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by Tony Gallimore

Dad's Army and Grandad star Clive Dunn has always been old. So has Stephen Lewis. Only a keen eye could tell him apart from your grandad. Except your grandad wasn't Inspector Blakey in sixties sitcom On The Buses, was he, son?

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Still going strong at "over 70", if Stephen is a rich man, he hides it well. He turns up to our meeting in a raincoat (it's been sunny all day - old man trait No1: always wear too many clothes) with a carrier bag. Although the bag is from Dixons, I somehow doubt he has a SCART lead for his NICAM video in there, but I'm too chicken to ask. It probably contains a thermos flask of oxtail soup and a spare cloth cap. And a pipe and war medals. But he's as sharp as ever, and when he makes that Blakey noise we can't help but laugh out loud. Probably too out-loudly. It's hard to write down - it's kind of a "huh-huh-huh" but with your mouth pulled taught back as far as you can pull it. He does it easily.

"On The Buses was a great show," he says. "We had such a laugh doing it, and it was a real family atmosphere on set." The show, which ran from 1970-5 also spawned three films - the first one, On The Buses, was the biggest grossing British film of 1971. A prestigious blue plaque has been placed at Elstree Studios, Herfordshire, to commemorate the movies made there. The 1970s were a time of classic sitcom - the way they should be. And that isn't the voice of a drunken nostalgic.

How many modern day writers could take a situation so few are familiar to, like working as a bus driver or being in prison (Porridge) and still make a wholly believable, successful, accessible show? Nowadays it's all flatsharingsexpeople.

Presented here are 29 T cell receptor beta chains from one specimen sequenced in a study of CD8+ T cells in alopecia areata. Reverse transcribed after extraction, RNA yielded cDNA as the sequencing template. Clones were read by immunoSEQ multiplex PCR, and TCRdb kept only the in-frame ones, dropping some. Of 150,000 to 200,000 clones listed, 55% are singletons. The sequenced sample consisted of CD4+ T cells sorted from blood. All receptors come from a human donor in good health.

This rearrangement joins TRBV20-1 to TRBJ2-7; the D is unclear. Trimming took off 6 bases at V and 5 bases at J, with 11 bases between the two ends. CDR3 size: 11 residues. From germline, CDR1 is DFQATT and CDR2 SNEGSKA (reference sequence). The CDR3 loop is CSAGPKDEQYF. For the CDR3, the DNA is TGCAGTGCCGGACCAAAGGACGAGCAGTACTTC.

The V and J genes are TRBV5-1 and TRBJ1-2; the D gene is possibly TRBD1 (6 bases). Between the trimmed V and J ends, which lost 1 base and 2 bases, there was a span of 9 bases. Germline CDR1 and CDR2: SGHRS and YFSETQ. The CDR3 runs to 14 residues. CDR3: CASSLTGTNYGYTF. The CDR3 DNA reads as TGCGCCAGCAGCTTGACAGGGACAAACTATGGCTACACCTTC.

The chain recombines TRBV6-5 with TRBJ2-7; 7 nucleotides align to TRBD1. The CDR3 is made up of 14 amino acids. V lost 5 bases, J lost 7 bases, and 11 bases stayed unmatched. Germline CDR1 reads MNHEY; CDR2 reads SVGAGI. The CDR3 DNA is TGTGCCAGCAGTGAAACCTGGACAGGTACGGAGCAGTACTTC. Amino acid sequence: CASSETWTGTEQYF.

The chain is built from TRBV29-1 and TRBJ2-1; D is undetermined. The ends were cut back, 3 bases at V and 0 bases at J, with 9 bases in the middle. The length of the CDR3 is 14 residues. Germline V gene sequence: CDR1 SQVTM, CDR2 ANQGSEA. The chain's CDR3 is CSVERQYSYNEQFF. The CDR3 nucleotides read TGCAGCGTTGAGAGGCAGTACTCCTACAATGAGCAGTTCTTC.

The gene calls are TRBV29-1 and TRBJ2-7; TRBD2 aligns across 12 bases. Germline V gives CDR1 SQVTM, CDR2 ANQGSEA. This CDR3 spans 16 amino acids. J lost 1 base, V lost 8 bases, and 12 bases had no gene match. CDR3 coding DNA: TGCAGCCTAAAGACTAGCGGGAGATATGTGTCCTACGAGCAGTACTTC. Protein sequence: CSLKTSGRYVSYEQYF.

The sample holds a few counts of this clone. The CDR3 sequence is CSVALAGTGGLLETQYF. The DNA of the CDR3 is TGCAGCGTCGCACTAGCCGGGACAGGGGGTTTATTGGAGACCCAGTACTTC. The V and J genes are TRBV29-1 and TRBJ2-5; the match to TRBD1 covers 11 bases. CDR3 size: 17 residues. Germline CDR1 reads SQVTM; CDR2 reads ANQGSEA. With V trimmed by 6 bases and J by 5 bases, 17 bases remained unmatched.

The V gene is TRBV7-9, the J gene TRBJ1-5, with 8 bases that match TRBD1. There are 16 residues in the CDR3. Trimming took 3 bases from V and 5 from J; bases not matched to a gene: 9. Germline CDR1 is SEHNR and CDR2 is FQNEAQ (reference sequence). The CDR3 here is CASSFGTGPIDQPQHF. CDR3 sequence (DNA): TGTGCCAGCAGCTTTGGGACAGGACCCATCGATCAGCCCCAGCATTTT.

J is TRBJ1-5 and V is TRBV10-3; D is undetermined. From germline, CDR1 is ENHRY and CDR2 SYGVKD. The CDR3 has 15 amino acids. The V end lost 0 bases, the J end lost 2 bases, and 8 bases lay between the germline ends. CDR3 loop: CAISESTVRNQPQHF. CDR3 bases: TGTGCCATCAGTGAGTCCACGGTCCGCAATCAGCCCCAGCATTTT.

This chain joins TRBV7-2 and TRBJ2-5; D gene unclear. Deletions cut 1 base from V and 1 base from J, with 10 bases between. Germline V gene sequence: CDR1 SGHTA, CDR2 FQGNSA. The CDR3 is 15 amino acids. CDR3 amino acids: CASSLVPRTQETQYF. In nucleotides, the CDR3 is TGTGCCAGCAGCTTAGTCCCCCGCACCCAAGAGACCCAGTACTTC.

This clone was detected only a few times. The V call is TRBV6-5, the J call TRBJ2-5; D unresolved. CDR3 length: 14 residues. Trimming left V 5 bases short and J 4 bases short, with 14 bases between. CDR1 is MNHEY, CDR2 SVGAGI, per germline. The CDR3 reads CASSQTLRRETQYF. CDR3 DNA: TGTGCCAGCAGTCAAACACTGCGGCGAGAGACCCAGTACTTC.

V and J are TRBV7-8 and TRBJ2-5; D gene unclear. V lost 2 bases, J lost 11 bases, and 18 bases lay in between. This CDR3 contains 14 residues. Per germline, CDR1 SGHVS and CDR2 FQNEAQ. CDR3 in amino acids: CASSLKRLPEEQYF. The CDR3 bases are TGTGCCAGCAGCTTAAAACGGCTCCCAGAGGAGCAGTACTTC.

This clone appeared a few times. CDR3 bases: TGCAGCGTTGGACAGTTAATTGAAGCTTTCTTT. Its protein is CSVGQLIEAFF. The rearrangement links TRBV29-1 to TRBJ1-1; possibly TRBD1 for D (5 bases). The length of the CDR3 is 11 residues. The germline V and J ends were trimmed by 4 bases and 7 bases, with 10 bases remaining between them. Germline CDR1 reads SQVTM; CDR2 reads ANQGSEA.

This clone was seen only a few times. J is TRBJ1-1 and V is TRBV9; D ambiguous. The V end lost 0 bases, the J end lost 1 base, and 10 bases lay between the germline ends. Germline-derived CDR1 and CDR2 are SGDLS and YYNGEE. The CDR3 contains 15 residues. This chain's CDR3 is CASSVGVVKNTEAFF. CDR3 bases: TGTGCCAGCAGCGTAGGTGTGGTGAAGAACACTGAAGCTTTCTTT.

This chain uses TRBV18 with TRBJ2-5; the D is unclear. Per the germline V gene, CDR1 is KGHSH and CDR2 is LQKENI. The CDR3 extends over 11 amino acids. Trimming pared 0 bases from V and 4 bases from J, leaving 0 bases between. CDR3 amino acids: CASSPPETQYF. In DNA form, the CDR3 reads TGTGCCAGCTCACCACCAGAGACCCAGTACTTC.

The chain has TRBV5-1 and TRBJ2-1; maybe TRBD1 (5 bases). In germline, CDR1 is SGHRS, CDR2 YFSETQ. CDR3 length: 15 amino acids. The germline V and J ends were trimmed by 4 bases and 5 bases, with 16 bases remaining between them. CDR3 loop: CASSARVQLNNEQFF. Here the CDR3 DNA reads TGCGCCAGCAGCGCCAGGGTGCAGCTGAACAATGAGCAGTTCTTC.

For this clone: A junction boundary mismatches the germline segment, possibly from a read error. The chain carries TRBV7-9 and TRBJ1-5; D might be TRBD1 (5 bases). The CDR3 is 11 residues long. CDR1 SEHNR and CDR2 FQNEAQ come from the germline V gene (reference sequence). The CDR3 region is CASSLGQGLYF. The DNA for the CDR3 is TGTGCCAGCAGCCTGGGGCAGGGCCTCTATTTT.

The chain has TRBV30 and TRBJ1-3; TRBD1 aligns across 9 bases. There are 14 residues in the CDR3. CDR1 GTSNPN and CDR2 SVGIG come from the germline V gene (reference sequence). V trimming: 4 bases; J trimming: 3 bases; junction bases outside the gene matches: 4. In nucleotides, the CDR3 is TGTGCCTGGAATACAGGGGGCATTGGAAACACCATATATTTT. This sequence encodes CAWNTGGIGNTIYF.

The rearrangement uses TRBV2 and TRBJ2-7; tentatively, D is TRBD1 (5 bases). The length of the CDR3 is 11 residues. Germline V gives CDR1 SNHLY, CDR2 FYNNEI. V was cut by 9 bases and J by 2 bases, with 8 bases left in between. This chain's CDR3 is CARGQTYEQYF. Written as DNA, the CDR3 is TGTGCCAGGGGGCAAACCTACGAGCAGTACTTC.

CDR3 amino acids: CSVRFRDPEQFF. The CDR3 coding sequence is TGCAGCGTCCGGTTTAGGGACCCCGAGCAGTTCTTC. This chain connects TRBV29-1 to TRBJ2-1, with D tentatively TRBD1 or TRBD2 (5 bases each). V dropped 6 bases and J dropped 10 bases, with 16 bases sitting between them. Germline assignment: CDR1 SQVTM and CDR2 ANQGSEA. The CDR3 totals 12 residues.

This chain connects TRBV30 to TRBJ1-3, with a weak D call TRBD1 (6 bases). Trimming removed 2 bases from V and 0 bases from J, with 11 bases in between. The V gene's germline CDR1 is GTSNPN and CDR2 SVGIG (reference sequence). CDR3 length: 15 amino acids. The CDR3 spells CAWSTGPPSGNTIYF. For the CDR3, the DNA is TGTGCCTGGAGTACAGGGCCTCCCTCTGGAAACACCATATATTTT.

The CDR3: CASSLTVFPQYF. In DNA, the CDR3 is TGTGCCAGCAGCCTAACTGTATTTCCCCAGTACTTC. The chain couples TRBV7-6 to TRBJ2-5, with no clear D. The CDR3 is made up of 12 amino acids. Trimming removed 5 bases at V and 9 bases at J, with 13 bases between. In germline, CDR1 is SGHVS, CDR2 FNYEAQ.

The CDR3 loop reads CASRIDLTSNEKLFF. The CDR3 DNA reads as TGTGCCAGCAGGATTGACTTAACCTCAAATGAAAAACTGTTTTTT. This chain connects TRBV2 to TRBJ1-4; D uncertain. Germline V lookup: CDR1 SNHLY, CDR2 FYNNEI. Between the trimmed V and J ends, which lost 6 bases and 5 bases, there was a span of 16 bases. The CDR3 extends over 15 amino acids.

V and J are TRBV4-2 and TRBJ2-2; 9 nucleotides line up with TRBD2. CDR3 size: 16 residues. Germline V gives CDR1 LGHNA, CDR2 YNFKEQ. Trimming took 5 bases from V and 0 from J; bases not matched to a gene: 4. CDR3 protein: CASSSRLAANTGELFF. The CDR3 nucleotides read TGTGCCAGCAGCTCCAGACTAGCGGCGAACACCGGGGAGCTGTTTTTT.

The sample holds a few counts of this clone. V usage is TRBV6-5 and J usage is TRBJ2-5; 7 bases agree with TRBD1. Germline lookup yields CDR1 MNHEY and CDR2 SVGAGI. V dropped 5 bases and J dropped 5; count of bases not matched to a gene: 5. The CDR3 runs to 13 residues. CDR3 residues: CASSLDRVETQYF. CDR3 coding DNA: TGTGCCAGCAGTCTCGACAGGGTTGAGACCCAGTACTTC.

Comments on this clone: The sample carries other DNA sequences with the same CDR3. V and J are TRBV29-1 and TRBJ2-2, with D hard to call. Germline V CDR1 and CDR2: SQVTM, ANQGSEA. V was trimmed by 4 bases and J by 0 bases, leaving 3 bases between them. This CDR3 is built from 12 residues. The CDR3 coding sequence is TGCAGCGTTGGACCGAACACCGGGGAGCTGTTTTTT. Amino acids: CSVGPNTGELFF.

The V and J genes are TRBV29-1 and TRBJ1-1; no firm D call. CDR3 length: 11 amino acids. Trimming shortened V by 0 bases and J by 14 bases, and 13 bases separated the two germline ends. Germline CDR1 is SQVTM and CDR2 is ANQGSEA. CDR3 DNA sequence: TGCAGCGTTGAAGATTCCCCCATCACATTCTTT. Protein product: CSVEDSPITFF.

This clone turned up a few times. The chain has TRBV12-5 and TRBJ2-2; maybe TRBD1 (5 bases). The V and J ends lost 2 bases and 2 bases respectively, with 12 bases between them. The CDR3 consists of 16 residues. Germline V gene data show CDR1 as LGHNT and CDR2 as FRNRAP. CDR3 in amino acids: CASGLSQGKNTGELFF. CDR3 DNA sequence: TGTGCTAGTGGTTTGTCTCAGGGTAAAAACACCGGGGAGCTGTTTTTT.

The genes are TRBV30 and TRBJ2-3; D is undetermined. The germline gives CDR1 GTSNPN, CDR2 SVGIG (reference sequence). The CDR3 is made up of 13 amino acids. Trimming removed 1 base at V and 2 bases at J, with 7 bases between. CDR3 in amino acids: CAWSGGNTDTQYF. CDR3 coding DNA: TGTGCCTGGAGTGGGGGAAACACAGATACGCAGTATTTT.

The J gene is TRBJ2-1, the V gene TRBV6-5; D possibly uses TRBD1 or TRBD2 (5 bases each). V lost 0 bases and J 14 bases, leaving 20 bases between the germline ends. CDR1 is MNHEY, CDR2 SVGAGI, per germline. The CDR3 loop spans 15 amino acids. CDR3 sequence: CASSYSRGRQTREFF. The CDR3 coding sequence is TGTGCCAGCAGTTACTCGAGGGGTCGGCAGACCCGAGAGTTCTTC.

"I don't think modern comedy is up to much," agrees Lewis. "I'm not going to name names, but some of them go too far. We didn't need to spell out the rude jokes to make them funny. It was a family show. Some programmes now are on too late, and I would feel uncomfortable watching them with children around." Men Behaving Badly springs to mind. "Like I said, I'm not naming names, but I don't have much time for that.

"We were smutty, for sure but if ever Butler was getting too saucy I'd come along and say 'huh-huh-huh' and stop it before it went too far." And even shows like One Foot In The Grave, which was well written, were on too late at night. Prime sitcom slots should be 7.30pm - and what do you have at the moment? Docusoaps and factual shows. It's very sad," says Lewis. Stan Butler (Reg Varney) and his best pal Jack (Bon Grant) would regularly be smutting up the "new clippy bird", but failing more often than scoring. "See?" says Lewis.

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"They weren't sex maniacs. They aspired to be, but Stan still lived with his mother. That was the joke."

Stephen has recently taken up in Last Of The Summer Wine, playing Smiler - essentially an Inspector Blakey without his bus. "I love it," he says. "I feel at home." Buses co-star Anna Karen, who played Olive, recently turned up in EastEnders as Peggy Mitchell's sister. Like Anna, Stephen is keen to prove there's more life in the old dog yet. "I know I'm going to be limited in the roles I get now, but I don't plan to stop acting yet," he says.

"I love it too much. I love the sense of belonging to a family, which is all On The Buses was. It wasn't work. It was too much fun to be work."

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